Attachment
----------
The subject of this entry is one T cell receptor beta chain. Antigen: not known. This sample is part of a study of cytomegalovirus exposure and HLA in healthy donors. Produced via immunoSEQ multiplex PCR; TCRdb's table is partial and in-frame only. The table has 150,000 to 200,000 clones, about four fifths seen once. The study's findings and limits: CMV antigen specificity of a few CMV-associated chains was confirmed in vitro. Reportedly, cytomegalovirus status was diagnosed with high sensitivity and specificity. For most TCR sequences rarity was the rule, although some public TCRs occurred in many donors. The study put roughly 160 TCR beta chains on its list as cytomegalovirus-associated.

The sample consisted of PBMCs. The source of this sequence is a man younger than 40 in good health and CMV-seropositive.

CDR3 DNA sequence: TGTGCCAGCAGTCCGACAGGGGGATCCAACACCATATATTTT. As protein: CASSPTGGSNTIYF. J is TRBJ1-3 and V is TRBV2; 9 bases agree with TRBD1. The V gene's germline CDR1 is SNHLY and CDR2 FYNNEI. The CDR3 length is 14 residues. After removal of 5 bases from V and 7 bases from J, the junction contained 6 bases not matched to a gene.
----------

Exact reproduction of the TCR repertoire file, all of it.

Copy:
The subject of this entry is one T cell receptor beta chain. Antigen: not known. This sample is part of a study of cytomegalovirus exposure and HLA in healthy donors. Produced via immunoSEQ multiplex PCR; TCRdb's table is partial and in-frame only. The table has 150,000 to 200,000 clones, about four fifths seen once. The study's findings and limits: CMV antigen specificity of a few CMV-associated chains was confirmed in vitro. Reportedly, cytomegalovirus status was diagnosed with high sensitivity and specificity. For most TCR sequences rarity was the rule, although some public TCRs occurred in many donors. The study put roughly 160 TCR beta chains on its list as cytomegalovirus-associated.

The sample consisted of PBMCs. The source of this sequence is a man younger than 40 in good health and CMV-seropositive.

CDR3 DNA sequence: TGTGCCAGCAGTCCGACAGGGGGATCCAACACCATATATTTT. As protein: CASSPTGGSNTIYF. J is TRBJ1-3 and V is TRBV2; 9 bases agree with TRBD1. The V gene's germline CDR1 is SNHLY and CDR2 FYNNEI. The CDR3 length is 14 residues. After removal of 5 bases from V and 7 bases from J, the junction contained 6 bases not matched to a gene.